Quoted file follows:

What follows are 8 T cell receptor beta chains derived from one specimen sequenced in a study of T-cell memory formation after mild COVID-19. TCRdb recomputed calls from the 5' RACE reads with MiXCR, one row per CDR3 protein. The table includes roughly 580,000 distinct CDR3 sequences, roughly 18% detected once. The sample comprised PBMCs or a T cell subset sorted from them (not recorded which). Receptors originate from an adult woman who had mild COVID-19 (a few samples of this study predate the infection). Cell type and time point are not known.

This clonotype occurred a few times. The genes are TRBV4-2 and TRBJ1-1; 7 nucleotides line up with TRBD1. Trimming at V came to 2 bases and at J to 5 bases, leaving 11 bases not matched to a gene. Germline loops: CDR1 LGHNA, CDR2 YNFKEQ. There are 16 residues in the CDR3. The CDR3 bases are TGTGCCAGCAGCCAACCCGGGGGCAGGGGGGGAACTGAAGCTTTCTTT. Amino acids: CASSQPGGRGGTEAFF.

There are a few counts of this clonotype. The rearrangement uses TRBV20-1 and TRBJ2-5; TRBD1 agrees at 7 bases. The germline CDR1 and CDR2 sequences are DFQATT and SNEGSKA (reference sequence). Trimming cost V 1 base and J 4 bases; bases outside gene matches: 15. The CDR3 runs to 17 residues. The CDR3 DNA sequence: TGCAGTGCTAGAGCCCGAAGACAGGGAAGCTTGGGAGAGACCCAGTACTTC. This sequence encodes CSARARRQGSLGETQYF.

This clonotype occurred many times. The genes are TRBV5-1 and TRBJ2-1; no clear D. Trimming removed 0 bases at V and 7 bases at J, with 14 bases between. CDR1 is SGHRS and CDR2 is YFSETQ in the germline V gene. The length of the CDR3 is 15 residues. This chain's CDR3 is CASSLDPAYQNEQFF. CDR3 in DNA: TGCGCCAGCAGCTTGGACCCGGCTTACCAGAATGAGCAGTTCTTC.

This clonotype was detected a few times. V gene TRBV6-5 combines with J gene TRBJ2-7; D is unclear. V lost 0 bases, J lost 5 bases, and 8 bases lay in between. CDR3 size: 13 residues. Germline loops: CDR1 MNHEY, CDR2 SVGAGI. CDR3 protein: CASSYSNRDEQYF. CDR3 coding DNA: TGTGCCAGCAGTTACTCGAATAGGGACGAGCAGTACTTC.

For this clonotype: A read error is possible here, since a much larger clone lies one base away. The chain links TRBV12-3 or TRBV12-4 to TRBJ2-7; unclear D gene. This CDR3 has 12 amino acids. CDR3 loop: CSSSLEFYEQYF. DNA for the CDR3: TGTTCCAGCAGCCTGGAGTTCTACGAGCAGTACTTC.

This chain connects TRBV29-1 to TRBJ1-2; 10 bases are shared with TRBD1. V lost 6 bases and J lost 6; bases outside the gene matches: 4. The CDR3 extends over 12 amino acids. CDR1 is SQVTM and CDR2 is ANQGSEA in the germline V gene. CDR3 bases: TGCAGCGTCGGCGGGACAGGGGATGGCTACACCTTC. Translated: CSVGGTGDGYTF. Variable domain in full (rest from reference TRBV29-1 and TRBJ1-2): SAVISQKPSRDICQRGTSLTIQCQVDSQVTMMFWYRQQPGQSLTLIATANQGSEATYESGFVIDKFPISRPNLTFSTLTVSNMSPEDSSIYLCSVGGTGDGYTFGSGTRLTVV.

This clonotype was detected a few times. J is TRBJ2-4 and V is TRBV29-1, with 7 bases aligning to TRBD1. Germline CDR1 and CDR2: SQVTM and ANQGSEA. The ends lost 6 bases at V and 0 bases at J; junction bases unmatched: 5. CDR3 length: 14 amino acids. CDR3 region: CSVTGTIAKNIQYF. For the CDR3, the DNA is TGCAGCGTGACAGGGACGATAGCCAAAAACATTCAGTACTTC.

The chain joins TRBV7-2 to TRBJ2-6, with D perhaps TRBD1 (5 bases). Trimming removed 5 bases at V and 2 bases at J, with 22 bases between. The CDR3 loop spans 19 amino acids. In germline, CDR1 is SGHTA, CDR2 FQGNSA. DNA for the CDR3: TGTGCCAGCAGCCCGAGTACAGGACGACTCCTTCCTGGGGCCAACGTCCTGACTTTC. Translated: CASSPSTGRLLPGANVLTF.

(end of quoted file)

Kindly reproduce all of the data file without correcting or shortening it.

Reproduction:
What follows are 8 T cell receptor beta chains derived from one specimen sequenced in a study of T-cell memory formation after mild COVID-19. TCRdb recomputed calls from the 5' RACE reads with MiXCR, one row per CDR3 protein. The table includes roughly 580,000 distinct CDR3 sequences, roughly 18% detected once. The sample comprised PBMCs or a T cell subset sorted from them (not recorded which). Receptors originate from an adult woman who had mild COVID-19 (a few samples of this study predate the infection). Cell type and time point are not known.

This clonotype occurred a few times. The genes are TRBV4-2 and TRBJ1-1; 7 nucleotides line up with TRBD1. Trimming at V came to 2 bases and at J to 5 bases, leaving 11 bases not matched to a gene. Germline loops: CDR1 LGHNA, CDR2 YNFKEQ. There are 16 residues in the CDR3. The CDR3 bases are TGTGCCAGCAGCCAACCCGGGGGCAGGGGGGGAACTGAAGCTTTCTTT. Amino acids: CASSQPGGRGGTEAFF.

There are a few counts of this clonotype. The rearrangement uses TRBV20-1 and TRBJ2-5; TRBD1 agrees at 7 bases. The germline CDR1 and CDR2 sequences are DFQATT and SNEGSKA (reference sequence). Trimming cost V 1 base and J 4 bases; bases outside gene matches: 15. The CDR3 runs to 17 residues. The CDR3 DNA sequence: TGCAGTGCTAGAGCCCGAAGACAGGGAAGCTTGGGAGAGACCCAGTACTTC. This sequence encodes CSARARRQGSLGETQYF.

This clonotype occurred many times. The genes are TRBV5-1 and TRBJ2-1; no clear D. Trimming removed 0 bases at V and 7 bases at J, with 14 bases between. CDR1 is SGHRS and CDR2 is YFSETQ in the germline V gene. The length of the CDR3 is 15 residues. This chain's CDR3 is CASSLDPAYQNEQFF. CDR3 in DNA: TGCGCCAGCAGCTTGGACCCGGCTTACCAGAATGAGCAGTTCTTC.

This clonotype was detected a few times. V gene TRBV6-5 combines with J gene TRBJ2-7; D is unclear. V lost 0 bases, J lost 5 bases, and 8 bases lay in between. CDR3 size: 13 residues. Germline loops: CDR1 MNHEY, CDR2 SVGAGI. CDR3 protein: CASSYSNRDEQYF. CDR3 coding DNA: TGTGCCAGCAGTTACTCGAATAGGGACGAGCAGTACTTC.

For this clonotype: A read error is possible here, since a much larger clone lies one base away. The chain links TRBV12-3 or TRBV12-4 to TRBJ2-7; unclear D gene. This CDR3 has 12 amino acids. CDR3 loop: CSSSLEFYEQYF. DNA for the CDR3: TGTTCCAGCAGCCTGGAGTTCTACGAGCAGTACTTC.

This chain connects TRBV29-1 to TRBJ1-2; 10 bases are shared with TRBD1. V lost 6 bases and J lost 6; bases outside the gene matches: 4. The CDR3 extends over 12 amino acids. CDR1 is SQVTM and CDR2 is ANQGSEA in the germline V gene. CDR3 bases: TGCAGCGTCGGCGGGACAGGGGATGGCTACACCTTC. Translated: CSVGGTGDGYTF. Variable domain in full (rest from reference TRBV29-1 and TRBJ1-2): SAVISQKPSRDICQRGTSLTIQCQVDSQVTMMFWYRQQPGQSLTLIATANQGSEATYESGFVIDKFPISRPNLTFSTLTVSNMSPEDSSIYLCSVGGTGDGYTFGSGTRLTVV.

This clonotype was detected a few times. J is TRBJ2-4 and V is TRBV29-1, with 7 bases aligning to TRBD1. Germline CDR1 and CDR2: SQVTM and ANQGSEA. The ends lost 6 bases at V and 0 bases at J; junction bases unmatched: 5. CDR3 length: 14 amino acids. CDR3 region: CSVTGTIAKNIQYF. For the CDR3, the DNA is TGCAGCGTGACAGGGACGATAGCCAAAAACATTCAGTACTTC.

The chain joins TRBV7-2 to TRBJ2-6, with D perhaps TRBD1 (5 bases). Trimming removed 5 bases at V and 2 bases at J, with 22 bases between. The CDR3 loop spans 19 amino acids. In germline, CDR1 is SGHTA, CDR2 FQGNSA. DNA for the CDR3: TGTGCCAGCAGCCCGAGTACAGGACGACTCCTTCCTGGGGCCAACGTCCTGACTTTC. Translated: CASSPSTGRLLPGANVLTF.